ESIP at a Glance
Earth Science Information Partners (ESIP) is a non-profit, volunteer and community-driven organization that advances the use of Earth science data through meetings and virtual collaborations around topics such as data stewardship, information technology and interoperability, and application areas like disaster response, climate, energy and agriculture.
ESIP has developed substantial collaboration tools and infrastructure to support this work. We use these tools to facilitate connections across traditional boundaries—organizations, sectors, disciplines, systems and data—allowing our partners and participants to leverage their collective expertise and technical capacity to address common challenges related to Earth science data. Our initiatives and collaborations result in knowledge, and the development of standards and best practices that make data discoverable, accessible and usable by scientists, decision-makers and the public. ESIP’s status as a leading collaboration network has made it the go-to place to forge consensus on emerging data-related topics.
The ESIP community is made up of researchers, data managers, funding agencies, and others who facilitate the distribution of data, and provide products and services related to Earth observing applications. Together, this community works in ESIP’s collaboration areas to improve the creation, management and distribution of Earth data.
ESIP at Length
Earth Science Information Partners (ESIP) is a community of data and information technology practitioners who come together to collaborate on coordinated interoperability efforts across Earth science communities. Participation in ESIP allows our partners to expose, gather and enhance their own in-house capabilities in support of their organization’s own mandates. Ultimately, these collaborations enhance the success of data interoperability efforts. ESIP has an 18-year record of working on Earth science interoperability solutions that connect distributed and heterogeneous communities through the application of broad community technical expertise.
As an organization, ESIP optimizes collaboration through in-person meetings and virtually through collaboration space on the web. Partners utilize these neutral forums for knowledge exchange and collaboration – an intellectual commons of sorts – where practitioners solve common problems. This community-based approach is discipline neutral, with the technology solutions supporting science by improving discovery, access, integration and interoperability.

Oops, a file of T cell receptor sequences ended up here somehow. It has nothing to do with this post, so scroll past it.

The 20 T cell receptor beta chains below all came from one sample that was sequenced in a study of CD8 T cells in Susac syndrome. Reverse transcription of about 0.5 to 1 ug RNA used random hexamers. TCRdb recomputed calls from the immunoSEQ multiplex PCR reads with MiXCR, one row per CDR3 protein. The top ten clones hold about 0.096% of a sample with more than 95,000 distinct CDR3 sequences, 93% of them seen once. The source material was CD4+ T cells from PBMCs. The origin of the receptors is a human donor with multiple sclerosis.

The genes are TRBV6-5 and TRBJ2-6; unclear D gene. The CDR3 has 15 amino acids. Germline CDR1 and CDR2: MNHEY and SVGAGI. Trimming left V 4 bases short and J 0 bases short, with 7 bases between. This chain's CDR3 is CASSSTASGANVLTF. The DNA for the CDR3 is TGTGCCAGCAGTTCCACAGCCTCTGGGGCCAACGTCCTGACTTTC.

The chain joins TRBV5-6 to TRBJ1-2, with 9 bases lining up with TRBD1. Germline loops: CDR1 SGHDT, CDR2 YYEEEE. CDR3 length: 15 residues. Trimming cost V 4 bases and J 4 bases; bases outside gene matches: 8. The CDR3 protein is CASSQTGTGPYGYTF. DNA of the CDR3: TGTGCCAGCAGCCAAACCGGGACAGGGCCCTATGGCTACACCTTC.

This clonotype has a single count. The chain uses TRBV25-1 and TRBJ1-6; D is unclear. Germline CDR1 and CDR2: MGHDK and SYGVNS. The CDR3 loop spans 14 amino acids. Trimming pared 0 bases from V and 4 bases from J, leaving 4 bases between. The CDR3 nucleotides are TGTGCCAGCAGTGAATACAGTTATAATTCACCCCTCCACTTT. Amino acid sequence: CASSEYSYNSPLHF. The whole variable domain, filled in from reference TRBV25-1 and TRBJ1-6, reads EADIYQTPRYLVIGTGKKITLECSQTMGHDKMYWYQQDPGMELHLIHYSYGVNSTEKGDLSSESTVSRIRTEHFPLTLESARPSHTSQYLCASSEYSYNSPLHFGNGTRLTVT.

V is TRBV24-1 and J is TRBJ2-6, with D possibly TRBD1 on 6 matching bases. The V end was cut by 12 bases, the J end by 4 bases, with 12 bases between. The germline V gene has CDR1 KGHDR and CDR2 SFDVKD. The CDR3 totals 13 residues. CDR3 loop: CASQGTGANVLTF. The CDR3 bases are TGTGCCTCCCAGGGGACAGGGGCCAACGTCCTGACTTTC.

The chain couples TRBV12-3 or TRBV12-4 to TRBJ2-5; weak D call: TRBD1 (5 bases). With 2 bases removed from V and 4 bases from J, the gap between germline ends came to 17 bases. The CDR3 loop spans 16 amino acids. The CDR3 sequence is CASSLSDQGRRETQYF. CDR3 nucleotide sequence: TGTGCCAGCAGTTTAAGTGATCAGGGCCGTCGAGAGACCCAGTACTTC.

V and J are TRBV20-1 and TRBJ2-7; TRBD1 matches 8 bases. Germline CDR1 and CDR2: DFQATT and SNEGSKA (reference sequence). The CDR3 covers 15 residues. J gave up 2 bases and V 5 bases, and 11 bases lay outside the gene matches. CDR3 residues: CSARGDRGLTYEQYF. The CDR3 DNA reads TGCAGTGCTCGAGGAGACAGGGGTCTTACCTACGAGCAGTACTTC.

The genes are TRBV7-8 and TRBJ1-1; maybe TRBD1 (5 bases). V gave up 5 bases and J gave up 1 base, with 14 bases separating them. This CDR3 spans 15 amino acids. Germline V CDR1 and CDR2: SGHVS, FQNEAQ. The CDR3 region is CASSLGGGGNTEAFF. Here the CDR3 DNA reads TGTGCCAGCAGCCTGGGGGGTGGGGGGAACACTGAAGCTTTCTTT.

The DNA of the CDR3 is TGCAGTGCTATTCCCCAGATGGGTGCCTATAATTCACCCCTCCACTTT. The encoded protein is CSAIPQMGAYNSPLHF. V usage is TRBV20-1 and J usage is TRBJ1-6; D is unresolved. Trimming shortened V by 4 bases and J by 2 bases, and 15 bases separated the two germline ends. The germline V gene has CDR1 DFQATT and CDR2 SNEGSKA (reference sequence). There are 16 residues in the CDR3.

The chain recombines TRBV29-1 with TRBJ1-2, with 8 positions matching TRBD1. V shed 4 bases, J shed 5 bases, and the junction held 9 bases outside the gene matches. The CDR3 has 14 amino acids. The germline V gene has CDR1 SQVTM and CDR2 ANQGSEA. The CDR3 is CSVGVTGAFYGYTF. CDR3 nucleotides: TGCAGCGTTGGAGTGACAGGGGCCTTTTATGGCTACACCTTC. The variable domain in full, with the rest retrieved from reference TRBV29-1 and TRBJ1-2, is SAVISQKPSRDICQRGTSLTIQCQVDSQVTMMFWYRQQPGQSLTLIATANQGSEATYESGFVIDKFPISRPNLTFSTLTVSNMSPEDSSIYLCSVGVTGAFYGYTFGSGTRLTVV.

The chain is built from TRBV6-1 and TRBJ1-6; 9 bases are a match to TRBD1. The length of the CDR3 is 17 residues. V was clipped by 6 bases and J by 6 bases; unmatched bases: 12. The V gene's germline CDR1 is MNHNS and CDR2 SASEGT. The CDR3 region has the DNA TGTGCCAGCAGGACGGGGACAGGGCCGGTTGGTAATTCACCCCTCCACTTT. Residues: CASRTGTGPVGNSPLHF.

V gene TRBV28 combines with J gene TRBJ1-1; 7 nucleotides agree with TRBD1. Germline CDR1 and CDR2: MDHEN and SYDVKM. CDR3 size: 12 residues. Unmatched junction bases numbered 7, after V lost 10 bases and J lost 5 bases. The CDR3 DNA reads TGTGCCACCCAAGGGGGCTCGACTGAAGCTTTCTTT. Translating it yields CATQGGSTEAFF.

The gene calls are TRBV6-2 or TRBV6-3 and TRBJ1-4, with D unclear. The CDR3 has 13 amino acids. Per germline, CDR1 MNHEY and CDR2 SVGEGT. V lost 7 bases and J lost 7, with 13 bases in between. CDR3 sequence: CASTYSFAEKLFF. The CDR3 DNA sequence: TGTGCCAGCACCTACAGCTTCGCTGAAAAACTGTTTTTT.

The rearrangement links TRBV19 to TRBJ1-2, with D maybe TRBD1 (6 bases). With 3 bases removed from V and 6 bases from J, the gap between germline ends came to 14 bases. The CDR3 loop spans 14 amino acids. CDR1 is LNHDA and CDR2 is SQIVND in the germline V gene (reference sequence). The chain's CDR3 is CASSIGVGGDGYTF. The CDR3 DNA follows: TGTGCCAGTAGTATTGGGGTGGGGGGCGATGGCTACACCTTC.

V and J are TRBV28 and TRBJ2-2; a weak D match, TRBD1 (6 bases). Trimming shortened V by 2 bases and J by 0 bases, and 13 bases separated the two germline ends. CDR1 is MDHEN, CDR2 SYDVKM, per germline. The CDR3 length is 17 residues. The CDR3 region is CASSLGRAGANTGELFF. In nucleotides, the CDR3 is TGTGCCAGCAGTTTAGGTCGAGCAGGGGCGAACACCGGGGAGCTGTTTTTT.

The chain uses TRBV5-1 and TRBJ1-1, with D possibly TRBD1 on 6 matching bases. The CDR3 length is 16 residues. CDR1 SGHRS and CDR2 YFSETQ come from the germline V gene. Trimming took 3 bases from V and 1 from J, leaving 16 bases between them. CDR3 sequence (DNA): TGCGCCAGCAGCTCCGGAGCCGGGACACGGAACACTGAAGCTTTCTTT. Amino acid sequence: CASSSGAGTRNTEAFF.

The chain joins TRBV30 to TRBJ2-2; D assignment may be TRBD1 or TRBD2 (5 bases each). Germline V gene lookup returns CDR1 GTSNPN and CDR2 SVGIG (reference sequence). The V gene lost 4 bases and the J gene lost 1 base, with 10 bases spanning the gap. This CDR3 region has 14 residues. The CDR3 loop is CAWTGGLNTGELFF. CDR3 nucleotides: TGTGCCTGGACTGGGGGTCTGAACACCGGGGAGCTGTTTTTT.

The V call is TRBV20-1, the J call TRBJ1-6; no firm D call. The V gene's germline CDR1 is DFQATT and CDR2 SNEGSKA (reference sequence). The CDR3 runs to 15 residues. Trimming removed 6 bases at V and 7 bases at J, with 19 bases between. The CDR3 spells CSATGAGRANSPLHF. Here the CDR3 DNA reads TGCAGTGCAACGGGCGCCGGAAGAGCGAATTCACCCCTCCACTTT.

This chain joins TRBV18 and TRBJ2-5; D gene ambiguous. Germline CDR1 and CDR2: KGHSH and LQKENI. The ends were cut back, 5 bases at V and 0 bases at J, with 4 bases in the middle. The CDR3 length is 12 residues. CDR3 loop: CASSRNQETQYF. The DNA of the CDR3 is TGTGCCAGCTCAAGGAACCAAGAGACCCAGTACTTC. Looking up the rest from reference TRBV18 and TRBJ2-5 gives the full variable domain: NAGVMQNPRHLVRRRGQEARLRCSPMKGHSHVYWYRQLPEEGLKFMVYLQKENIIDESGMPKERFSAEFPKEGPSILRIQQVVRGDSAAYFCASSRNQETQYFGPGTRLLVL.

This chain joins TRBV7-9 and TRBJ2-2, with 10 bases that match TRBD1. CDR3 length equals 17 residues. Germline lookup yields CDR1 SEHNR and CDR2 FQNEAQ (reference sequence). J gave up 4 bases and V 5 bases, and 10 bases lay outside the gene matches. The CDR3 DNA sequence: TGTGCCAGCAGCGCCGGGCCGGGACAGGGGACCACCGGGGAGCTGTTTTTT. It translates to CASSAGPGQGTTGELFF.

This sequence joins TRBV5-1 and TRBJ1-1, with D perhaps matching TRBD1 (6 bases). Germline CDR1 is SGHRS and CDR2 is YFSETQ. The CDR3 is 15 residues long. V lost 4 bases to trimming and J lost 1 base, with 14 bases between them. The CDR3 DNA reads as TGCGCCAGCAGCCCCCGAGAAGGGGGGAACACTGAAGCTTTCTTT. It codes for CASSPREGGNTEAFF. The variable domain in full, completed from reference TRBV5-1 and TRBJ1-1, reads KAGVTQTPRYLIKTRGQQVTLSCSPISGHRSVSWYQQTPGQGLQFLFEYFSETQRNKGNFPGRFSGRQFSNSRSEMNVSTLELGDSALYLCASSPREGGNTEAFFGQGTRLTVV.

Created by NASA in 1998, ESIP was formed in response to a National Research Council recommendation calling for the involvement of community stakeholders in the development of NASA’s Earth Observing System Data and Information System (EOSDIS) as a critical element of the U.S. Global Change Research Program. Since its inception, ESIP has continually grown and attracted a diverse group of partners, which now includes more than 180 member organizations. ESIP partners include federal data centers, government research laboratories, research universities, education resource providers, technology developers, and various nonprofit and commercial enterprises.
A community-driven organization, ESIP is an independent forum for addressing topics of interest to many in the Earth science data and technology community. Participation in ESIP is open to organizations involved with Earth science data who wish to work across communities to expose, gather and enhance in-house capabilities in support of their organization’s own data management programs that promote their broader agency mission.
ESIP Vision Pillars
In 2011, ESIP leadership held a mid-course review and identified additional priorities (2020 Vision Pillars). These are:
- ESIP is the trusted community authority that supports the integration of science and data into mainstream use.
- ESIP achieves sustainability through diversification, global partnerships and partner recognition.
- ESIP provides the Earth science informatics intellectual commons to drive innovation.
- ESIP leads the development of science data information professionals.